City Gospel Mission helps hurting and homeless people in Cincinnati with daily meals, clothing, overnight shelter for men, recovery programs and Mission services.

CityCURE has reached out to thousands of urban youth in need, helping them break the cycle of urban despair in their lives. CityCURE's relationship-focused programs include mentoring, meals, creative arts, tutoring, summer camps, and youth groups.

Jobs Plus Employment Network exists for people in low-income communities who want to break free from cycles of poverty and dependence. Through their intensive Job Readiness Program, clients build character and develop a positive work ethic.

The Lord's Gym (as a part of FOCAS Ministries) is a Christ-centered weight-lifting gym for at-risk men. Their program includes a recreation center for children, a food pantry for the homeless and transitional housing for men.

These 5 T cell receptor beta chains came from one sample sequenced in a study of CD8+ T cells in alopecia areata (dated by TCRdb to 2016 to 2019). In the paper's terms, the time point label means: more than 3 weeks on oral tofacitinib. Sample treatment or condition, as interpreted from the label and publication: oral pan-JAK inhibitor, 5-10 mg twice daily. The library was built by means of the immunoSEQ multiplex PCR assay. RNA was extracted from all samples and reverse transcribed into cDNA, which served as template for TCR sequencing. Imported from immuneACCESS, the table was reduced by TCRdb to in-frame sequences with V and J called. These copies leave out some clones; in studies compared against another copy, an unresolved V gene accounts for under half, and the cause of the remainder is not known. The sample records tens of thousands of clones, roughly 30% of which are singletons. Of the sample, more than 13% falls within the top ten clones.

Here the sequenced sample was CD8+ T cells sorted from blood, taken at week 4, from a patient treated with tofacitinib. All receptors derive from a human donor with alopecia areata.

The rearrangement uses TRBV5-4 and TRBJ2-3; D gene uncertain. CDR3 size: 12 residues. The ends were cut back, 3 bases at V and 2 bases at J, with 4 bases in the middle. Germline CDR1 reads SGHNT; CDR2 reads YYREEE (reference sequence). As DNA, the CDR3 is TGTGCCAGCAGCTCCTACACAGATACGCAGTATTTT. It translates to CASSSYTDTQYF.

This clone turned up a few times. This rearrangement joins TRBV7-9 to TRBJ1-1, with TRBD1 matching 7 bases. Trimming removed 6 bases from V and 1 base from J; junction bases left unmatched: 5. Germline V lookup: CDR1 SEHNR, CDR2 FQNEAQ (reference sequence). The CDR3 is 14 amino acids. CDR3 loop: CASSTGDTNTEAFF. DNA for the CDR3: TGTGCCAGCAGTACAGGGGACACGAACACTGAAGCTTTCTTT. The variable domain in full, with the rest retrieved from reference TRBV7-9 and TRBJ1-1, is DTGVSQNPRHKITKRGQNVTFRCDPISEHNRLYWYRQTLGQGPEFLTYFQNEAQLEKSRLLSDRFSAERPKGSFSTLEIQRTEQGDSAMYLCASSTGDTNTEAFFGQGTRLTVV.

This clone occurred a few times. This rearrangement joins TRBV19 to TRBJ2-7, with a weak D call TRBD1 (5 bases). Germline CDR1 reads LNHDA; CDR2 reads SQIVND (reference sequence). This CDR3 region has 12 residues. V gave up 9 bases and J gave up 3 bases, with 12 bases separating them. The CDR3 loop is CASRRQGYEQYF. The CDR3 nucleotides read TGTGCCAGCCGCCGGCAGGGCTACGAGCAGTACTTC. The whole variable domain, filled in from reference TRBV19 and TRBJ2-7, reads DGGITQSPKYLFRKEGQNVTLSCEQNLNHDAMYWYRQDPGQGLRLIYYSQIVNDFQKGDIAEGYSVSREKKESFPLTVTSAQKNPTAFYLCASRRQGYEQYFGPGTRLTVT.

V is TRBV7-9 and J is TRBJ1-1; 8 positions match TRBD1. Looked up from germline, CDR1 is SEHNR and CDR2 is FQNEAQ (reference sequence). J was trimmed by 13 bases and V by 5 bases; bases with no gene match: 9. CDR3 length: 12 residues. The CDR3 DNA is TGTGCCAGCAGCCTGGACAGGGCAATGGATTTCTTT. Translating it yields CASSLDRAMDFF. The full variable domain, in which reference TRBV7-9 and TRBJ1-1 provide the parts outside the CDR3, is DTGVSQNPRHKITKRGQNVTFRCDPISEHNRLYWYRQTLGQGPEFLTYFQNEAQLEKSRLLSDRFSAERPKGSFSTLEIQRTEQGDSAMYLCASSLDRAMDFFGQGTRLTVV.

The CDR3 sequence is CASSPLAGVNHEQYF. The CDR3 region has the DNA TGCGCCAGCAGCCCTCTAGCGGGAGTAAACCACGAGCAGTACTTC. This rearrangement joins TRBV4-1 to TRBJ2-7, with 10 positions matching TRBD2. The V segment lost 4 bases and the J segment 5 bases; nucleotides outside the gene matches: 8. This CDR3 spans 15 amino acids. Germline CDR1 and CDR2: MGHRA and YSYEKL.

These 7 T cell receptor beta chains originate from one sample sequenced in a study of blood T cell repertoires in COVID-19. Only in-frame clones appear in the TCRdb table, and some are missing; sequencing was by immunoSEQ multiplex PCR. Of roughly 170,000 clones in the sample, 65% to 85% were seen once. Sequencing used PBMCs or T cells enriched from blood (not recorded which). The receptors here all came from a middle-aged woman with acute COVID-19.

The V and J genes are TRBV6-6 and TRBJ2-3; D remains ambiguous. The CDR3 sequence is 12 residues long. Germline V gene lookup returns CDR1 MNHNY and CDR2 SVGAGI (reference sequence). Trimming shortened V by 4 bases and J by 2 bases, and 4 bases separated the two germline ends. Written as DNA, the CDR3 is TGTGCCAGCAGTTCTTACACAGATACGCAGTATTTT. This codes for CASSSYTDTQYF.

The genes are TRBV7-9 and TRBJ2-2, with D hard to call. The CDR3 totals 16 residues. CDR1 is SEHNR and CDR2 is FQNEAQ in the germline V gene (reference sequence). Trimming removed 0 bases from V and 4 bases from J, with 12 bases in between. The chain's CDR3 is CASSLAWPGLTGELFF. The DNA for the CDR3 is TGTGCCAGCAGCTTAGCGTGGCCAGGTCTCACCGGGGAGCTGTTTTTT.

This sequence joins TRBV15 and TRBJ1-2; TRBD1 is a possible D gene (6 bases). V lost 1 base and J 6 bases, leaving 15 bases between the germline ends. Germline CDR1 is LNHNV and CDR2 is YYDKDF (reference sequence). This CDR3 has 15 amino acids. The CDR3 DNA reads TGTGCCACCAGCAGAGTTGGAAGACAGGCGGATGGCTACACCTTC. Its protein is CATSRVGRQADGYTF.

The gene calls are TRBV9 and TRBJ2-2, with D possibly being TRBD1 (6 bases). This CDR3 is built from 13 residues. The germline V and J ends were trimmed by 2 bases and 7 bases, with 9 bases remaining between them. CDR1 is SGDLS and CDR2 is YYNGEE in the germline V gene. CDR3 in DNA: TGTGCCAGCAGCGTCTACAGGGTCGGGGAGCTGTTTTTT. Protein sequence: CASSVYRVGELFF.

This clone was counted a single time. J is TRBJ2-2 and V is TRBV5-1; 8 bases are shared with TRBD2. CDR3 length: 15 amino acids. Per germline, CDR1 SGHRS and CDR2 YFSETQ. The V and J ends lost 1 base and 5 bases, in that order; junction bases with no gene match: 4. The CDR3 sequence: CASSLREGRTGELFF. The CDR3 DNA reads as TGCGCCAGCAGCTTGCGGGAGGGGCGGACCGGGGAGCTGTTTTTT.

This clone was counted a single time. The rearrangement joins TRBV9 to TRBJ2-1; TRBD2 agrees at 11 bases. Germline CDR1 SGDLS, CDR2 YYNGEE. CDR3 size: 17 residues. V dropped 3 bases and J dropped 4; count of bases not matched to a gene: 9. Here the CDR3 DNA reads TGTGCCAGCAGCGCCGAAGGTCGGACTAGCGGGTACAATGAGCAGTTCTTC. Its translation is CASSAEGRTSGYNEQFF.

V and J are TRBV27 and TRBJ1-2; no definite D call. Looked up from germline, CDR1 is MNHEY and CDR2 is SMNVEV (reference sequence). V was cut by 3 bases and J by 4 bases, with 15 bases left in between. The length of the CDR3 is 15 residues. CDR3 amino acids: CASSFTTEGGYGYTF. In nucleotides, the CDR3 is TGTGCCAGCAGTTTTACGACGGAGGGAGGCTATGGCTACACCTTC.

New Jerusalem Baptist Church is a community church in Carthage. Tutoring, mentoring, counseling, feeding programs, financial guidance, and life skills are among the many ministries offered.

New Life Temple is a church that reaches out in the Madisonville neighborhood and beyond. They place a strong emphasis on reaching at-risk urban children, education, and overseas missions.

Vineyard Community Church is known for its vision, "Small things done with great love will change the world."

Christ Emmanuel Christian Fellowship, Crossroads Health Center, Crossroads Community Church, City Gospel Mission, CityCURE, Jobs Plus Employment Network, the Lord's Gym, New Jerusalem Baptist Church, New Life Temple and Vineyard Community Church

Source: OneCity Foundation

=====
Center in West End opposed
Residents to fight proposal to aid poor, homeless in meeting tonight